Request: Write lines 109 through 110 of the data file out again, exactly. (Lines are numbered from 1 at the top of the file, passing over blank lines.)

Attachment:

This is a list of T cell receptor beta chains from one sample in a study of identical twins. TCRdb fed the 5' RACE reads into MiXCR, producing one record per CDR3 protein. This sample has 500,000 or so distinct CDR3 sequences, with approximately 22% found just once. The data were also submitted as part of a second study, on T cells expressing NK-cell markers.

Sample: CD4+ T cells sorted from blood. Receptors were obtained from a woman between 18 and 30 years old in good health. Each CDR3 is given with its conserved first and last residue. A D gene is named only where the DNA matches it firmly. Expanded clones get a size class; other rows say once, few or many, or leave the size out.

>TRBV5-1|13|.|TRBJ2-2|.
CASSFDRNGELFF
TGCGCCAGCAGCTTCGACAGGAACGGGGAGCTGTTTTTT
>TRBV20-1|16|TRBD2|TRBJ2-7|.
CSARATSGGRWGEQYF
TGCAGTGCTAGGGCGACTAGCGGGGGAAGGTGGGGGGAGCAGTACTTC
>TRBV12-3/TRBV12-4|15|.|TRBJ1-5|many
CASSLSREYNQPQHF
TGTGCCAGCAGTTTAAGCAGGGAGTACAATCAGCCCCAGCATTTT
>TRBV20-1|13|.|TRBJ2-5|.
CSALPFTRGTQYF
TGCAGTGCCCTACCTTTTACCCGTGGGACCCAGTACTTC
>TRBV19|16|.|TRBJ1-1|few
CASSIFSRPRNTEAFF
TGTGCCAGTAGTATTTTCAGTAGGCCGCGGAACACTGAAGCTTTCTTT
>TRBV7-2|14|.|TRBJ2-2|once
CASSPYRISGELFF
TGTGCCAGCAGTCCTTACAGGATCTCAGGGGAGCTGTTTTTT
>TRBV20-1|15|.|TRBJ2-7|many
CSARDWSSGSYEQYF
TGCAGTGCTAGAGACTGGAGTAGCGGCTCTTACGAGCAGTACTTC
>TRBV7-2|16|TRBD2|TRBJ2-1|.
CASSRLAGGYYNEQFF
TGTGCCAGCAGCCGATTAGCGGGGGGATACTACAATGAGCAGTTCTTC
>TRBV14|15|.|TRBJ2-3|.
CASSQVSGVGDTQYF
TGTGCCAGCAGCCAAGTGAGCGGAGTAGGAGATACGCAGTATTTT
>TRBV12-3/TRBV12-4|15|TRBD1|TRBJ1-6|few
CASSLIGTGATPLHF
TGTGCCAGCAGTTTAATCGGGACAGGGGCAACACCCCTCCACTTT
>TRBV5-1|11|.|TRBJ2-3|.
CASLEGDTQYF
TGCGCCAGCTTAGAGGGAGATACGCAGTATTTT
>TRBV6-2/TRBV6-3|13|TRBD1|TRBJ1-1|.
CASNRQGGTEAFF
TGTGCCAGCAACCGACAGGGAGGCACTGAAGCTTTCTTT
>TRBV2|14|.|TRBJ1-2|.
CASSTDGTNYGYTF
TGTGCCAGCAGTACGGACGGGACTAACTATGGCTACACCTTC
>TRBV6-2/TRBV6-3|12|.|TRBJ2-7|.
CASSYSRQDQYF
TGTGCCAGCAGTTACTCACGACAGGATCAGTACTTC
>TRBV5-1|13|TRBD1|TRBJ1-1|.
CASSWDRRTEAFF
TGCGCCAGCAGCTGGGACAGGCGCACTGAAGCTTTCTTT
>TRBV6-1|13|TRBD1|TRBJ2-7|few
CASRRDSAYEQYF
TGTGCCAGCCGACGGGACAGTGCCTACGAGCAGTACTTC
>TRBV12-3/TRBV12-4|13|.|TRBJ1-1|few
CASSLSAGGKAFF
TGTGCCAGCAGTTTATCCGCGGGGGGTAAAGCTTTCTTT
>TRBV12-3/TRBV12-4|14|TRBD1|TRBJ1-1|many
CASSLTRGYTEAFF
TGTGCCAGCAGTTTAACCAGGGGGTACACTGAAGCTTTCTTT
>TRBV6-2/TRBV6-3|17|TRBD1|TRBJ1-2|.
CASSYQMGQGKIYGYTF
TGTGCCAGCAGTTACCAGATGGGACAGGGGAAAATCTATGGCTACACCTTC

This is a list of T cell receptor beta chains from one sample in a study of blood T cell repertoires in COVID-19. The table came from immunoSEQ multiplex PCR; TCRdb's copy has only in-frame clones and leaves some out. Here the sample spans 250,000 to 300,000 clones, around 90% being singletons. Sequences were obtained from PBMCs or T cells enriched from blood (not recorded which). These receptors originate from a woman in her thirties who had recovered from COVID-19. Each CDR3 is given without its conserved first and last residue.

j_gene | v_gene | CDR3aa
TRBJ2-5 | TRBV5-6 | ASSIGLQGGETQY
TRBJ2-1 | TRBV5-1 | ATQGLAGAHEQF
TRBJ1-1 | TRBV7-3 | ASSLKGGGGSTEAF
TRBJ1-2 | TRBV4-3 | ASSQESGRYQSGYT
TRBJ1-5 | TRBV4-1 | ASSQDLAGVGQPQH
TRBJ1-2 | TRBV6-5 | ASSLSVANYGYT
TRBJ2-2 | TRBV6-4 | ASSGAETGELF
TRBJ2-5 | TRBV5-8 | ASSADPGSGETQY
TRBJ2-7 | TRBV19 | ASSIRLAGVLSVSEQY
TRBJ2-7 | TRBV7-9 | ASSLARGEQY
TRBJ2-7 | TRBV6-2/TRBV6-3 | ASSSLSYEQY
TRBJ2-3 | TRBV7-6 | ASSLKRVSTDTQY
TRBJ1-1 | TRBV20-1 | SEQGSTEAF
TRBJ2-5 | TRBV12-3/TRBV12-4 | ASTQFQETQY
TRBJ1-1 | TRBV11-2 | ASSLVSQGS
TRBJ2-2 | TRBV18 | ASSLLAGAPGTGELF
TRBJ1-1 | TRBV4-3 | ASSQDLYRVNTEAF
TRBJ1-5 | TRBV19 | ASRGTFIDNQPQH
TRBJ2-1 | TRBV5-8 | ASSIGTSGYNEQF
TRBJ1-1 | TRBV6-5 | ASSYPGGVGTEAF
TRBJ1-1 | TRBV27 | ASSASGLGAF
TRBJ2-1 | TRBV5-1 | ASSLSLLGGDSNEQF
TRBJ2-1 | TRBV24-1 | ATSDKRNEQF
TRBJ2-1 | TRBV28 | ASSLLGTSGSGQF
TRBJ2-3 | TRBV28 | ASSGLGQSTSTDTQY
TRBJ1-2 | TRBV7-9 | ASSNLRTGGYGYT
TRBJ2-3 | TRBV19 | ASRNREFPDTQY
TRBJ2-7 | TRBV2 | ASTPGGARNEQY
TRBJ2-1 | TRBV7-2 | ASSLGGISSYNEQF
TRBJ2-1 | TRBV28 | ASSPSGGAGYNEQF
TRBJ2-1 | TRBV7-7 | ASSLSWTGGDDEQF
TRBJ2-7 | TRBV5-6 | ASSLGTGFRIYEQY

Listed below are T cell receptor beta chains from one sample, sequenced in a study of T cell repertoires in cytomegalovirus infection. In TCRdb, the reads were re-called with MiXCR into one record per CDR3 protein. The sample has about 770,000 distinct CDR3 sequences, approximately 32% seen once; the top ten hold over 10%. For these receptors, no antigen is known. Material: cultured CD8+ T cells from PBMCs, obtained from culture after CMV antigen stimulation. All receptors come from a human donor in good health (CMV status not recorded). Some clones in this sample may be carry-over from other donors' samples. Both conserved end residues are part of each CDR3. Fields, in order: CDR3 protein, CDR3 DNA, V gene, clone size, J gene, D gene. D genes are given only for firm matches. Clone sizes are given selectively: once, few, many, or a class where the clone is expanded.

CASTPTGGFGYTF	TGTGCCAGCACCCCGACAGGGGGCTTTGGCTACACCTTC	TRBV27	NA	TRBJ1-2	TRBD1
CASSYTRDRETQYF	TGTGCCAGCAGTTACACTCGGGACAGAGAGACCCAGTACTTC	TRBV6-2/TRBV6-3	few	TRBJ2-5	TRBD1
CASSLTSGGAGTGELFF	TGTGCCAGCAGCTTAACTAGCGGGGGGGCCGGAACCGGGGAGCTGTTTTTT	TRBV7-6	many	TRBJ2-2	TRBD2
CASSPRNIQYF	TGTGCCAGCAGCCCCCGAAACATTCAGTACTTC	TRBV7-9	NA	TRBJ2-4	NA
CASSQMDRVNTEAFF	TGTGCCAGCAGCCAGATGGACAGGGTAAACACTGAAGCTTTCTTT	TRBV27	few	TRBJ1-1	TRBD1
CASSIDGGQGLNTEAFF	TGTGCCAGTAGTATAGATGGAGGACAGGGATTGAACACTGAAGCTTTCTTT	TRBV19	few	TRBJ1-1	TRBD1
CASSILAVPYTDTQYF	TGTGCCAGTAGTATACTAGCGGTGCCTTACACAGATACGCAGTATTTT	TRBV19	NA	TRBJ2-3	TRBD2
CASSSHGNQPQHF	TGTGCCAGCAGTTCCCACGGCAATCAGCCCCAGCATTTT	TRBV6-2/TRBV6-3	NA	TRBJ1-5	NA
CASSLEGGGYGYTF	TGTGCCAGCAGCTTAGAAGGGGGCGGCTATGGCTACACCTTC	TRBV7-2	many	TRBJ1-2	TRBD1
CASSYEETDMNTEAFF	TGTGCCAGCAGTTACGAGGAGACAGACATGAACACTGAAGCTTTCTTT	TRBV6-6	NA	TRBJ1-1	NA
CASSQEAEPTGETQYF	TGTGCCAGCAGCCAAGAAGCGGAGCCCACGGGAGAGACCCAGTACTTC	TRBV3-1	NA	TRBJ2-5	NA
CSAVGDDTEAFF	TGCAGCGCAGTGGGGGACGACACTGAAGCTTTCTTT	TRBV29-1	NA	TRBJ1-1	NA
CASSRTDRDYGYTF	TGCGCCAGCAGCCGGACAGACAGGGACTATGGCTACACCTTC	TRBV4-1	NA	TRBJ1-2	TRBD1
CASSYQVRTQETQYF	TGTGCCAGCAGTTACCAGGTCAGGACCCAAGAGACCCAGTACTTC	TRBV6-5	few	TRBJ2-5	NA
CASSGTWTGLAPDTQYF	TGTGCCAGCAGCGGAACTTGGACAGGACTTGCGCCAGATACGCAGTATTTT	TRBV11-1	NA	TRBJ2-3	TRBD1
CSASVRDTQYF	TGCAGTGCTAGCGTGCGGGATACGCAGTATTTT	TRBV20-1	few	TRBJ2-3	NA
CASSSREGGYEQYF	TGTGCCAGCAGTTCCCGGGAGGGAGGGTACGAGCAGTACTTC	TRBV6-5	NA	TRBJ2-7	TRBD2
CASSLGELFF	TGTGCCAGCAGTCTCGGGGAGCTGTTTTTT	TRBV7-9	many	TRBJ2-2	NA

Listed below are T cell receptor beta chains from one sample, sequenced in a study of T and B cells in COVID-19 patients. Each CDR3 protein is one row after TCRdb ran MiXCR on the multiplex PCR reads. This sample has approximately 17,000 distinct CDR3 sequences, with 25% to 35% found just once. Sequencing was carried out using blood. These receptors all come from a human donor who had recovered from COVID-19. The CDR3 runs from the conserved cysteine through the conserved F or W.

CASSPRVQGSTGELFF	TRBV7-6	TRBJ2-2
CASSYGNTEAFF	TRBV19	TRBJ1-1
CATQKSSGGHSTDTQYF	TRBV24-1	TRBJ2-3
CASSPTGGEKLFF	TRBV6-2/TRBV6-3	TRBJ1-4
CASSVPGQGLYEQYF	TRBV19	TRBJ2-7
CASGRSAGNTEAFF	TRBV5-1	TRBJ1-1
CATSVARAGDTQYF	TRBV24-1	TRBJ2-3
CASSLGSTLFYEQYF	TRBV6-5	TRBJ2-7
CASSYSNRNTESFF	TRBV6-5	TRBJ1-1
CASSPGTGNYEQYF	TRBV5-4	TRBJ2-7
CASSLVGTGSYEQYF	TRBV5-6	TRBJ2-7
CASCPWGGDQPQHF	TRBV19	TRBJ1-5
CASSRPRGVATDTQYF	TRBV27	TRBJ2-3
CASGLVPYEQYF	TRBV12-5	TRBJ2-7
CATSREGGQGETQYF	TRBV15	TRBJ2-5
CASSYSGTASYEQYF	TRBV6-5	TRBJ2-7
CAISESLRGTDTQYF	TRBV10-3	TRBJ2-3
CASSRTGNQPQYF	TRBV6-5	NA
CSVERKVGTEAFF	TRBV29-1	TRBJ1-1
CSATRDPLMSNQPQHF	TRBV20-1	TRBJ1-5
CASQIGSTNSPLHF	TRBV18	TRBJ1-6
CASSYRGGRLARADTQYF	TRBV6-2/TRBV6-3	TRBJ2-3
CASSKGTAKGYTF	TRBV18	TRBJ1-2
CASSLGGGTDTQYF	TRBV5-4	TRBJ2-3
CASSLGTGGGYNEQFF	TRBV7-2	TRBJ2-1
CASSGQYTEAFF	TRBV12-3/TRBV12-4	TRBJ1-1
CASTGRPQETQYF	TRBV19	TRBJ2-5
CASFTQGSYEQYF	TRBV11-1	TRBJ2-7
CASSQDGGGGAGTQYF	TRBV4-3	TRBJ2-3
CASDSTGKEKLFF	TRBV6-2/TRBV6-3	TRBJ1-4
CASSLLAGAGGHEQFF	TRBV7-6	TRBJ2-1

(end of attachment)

CASSGTWTGLAPDTQYF	TGTGCCAGCAGCGGAACTTGGACAGGACTTGCGCCAGATACGCAGTATTTT	TRBV11-1	NA	TRBJ2-3	TRBD1
CSASVRDTQYF	TGCAGTGCTAGCGTGCGGGATACGCAGTATTTT	TRBV20-1	few	TRBJ2-3	NA